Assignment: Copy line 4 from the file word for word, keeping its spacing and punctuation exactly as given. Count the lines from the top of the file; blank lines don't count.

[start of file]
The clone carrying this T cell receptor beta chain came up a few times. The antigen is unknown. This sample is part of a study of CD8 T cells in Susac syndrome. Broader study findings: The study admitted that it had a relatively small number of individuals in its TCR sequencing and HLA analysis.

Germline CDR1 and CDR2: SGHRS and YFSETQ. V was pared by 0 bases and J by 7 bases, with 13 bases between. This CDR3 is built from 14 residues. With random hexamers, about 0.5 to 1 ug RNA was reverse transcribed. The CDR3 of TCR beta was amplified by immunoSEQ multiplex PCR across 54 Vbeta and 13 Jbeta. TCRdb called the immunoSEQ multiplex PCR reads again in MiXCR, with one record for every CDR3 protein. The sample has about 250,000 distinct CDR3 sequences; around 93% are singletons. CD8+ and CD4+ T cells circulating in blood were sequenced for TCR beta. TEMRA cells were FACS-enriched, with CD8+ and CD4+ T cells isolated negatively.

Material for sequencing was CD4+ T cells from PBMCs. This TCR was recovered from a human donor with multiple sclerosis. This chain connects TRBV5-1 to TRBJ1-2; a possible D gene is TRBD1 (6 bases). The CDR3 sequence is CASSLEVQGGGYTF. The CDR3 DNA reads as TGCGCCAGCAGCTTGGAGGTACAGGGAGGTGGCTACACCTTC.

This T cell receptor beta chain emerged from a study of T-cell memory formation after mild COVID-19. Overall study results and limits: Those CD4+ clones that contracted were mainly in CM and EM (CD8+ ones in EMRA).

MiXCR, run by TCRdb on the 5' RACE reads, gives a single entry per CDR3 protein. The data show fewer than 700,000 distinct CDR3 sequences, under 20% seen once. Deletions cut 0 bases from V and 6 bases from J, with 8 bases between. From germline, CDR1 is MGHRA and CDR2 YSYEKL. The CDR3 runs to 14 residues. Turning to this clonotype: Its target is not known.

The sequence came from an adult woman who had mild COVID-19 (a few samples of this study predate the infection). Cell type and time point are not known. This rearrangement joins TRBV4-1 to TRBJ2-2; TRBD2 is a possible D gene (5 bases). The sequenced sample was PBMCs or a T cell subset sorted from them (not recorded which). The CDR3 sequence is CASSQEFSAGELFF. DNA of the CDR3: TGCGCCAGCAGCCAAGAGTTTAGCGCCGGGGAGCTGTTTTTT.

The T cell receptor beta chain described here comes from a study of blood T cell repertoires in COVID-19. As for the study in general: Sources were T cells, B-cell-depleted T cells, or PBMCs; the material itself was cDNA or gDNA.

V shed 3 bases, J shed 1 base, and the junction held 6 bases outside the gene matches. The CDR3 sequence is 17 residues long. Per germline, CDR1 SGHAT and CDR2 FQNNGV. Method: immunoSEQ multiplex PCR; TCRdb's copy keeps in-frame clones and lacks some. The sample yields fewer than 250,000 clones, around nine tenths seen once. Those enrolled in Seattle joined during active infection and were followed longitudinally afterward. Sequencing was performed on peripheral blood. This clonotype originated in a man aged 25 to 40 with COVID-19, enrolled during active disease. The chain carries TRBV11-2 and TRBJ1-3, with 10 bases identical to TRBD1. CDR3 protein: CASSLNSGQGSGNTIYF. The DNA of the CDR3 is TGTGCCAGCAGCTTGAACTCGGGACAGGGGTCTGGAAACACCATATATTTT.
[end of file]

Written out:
This T cell receptor beta chain emerged from a study of T-cell memory formation after mild COVID-19. Overall study results and limits: Those CD4+ clones that contracted were mainly in CM and EM (CD8+ ones in EMRA).